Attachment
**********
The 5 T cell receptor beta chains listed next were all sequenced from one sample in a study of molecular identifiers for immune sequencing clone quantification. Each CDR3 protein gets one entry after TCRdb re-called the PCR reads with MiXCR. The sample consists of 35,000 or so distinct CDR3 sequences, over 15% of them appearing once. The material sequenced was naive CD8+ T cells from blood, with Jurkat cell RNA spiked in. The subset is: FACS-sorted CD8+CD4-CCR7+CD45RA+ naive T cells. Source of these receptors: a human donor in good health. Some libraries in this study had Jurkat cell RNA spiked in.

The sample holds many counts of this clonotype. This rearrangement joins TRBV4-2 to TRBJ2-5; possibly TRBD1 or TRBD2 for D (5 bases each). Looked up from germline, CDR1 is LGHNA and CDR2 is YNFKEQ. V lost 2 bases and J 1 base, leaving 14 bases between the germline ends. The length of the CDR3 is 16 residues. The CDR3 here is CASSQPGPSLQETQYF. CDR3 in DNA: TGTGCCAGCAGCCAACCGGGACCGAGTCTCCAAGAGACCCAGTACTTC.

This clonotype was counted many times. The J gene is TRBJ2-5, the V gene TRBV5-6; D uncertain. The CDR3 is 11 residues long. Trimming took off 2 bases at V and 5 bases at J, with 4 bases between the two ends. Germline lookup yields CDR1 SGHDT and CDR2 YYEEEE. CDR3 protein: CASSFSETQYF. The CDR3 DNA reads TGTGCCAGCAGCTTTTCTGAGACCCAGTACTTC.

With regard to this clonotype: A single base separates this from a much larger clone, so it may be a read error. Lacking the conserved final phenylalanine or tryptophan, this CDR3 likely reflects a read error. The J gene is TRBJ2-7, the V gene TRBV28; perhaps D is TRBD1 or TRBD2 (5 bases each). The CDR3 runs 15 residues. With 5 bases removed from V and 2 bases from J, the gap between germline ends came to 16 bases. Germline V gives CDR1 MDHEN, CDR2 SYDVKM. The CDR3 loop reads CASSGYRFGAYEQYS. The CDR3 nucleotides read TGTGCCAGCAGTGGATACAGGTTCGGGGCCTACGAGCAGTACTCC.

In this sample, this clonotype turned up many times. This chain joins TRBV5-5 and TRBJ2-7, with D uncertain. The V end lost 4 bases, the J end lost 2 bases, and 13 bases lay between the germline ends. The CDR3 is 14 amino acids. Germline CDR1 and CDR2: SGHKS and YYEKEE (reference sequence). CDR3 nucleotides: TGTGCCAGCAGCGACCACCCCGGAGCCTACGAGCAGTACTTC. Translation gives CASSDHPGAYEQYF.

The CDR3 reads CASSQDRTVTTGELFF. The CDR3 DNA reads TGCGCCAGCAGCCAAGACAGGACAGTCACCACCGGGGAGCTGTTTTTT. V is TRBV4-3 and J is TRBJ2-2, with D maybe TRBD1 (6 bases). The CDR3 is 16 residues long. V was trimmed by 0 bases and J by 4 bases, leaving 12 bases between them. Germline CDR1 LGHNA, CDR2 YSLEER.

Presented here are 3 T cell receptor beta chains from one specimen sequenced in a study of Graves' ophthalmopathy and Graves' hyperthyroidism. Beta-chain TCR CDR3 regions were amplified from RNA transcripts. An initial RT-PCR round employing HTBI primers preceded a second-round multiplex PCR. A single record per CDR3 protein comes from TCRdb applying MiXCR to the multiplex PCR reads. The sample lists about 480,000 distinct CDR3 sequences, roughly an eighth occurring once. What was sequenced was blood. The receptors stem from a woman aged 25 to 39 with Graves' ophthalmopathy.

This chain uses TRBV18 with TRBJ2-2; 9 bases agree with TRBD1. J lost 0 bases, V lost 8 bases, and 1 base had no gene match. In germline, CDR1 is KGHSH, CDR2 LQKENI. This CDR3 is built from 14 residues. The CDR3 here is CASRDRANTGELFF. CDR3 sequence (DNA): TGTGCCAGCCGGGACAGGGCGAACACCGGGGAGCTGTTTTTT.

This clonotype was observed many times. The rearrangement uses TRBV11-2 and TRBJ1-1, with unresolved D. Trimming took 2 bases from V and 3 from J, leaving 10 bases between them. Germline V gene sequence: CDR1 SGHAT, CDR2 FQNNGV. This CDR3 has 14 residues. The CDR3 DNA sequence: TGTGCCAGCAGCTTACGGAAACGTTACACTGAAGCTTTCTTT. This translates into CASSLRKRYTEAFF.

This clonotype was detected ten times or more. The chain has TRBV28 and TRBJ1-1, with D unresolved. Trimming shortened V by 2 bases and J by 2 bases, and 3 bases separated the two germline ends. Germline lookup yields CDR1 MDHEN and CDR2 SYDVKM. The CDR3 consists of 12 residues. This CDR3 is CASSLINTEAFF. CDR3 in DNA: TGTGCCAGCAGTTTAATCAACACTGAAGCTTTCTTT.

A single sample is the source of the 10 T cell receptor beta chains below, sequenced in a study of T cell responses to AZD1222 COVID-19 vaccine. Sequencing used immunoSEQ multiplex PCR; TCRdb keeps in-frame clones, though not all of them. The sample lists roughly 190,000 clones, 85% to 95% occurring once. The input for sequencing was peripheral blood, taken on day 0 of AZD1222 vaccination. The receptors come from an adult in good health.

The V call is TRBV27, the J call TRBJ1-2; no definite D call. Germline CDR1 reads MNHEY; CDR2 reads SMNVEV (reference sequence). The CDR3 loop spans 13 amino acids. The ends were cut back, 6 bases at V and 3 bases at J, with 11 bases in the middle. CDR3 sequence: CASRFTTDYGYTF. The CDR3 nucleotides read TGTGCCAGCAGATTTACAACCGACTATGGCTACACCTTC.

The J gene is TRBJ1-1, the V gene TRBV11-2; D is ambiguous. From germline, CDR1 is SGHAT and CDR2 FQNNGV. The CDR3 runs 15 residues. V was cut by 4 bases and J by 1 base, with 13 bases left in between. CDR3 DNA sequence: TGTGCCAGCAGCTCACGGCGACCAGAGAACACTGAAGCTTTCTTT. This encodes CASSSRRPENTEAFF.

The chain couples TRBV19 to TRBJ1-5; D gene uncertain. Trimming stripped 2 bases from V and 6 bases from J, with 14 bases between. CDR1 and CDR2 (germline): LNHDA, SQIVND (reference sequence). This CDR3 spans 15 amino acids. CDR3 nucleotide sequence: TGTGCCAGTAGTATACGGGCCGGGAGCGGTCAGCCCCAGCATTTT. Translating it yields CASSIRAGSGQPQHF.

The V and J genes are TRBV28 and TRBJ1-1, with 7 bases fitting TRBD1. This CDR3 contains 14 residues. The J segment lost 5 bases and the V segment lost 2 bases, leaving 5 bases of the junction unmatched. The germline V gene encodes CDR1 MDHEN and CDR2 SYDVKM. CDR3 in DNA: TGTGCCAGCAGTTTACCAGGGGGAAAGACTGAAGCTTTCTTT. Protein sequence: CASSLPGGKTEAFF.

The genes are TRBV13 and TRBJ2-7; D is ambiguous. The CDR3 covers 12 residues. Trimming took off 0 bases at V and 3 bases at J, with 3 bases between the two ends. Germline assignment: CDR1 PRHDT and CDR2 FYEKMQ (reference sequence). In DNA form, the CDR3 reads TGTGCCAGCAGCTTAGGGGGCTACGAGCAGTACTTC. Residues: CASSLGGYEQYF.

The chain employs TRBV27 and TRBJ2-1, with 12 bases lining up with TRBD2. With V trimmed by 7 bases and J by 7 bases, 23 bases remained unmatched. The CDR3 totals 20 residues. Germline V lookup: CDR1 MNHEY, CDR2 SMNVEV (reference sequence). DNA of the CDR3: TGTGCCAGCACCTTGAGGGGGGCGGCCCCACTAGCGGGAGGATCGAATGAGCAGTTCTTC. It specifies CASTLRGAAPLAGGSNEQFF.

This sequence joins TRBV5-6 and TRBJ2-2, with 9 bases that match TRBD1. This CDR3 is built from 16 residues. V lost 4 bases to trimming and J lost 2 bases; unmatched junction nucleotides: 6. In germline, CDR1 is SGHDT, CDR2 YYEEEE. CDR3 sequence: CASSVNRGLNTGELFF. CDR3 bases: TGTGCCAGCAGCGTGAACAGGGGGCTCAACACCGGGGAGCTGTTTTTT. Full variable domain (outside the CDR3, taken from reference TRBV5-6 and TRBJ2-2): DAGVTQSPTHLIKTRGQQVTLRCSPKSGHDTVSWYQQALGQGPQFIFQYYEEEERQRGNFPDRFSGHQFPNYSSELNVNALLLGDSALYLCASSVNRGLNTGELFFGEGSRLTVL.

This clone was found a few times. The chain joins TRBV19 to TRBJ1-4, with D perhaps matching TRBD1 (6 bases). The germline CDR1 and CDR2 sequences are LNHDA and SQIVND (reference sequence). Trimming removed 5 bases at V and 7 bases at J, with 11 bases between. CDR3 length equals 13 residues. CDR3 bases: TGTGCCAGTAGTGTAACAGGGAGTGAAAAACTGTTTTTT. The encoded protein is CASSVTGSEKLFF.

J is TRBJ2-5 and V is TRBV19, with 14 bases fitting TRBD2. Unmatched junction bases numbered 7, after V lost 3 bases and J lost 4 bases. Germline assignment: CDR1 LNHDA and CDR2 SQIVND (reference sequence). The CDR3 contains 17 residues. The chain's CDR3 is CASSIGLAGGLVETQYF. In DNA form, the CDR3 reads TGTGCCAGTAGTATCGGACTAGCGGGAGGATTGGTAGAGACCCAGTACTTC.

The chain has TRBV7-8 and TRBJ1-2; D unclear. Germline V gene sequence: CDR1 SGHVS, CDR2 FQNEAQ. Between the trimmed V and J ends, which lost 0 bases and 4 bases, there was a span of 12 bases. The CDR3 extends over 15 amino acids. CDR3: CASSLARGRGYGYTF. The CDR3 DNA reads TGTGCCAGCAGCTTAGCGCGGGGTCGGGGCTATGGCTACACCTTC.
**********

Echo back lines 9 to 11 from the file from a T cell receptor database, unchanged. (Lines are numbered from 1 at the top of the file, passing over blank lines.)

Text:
This clonotype was observed many times. The rearrangement uses TRBV11-2 and TRBJ1-1, with unresolved D. Trimming took 2 bases from V and 3 from J, leaving 10 bases between them. Germline V gene sequence: CDR1 SGHAT, CDR2 FQNNGV. This CDR3 has 14 residues. The CDR3 DNA sequence: TGTGCCAGCAGCTTACGGAAACGTTACACTGAAGCTTTCTTT. This translates into CASSLRKRYTEAFF.

This clonotype was detected ten times or more. The chain has TRBV28 and TRBJ1-1, with D unresolved. Trimming shortened V by 2 bases and J by 2 bases, and 3 bases separated the two germline ends. Germline lookup yields CDR1 MDHEN and CDR2 SYDVKM. The CDR3 consists of 12 residues. This CDR3 is CASSLINTEAFF. CDR3 in DNA: TGTGCCAGCAGTTTAATCAACACTGAAGCTTTCTTT.

A single sample is the source of the 10 T cell receptor beta chains below, sequenced in a study of T cell responses to AZD1222 COVID-19 vaccine. Sequencing used immunoSEQ multiplex PCR; TCRdb keeps in-frame clones, though not all of them. The sample lists roughly 190,000 clones, 85% to 95% occurring once. The input for sequencing was peripheral blood, taken on day 0 of AZD1222 vaccination. The receptors come from an adult in good health.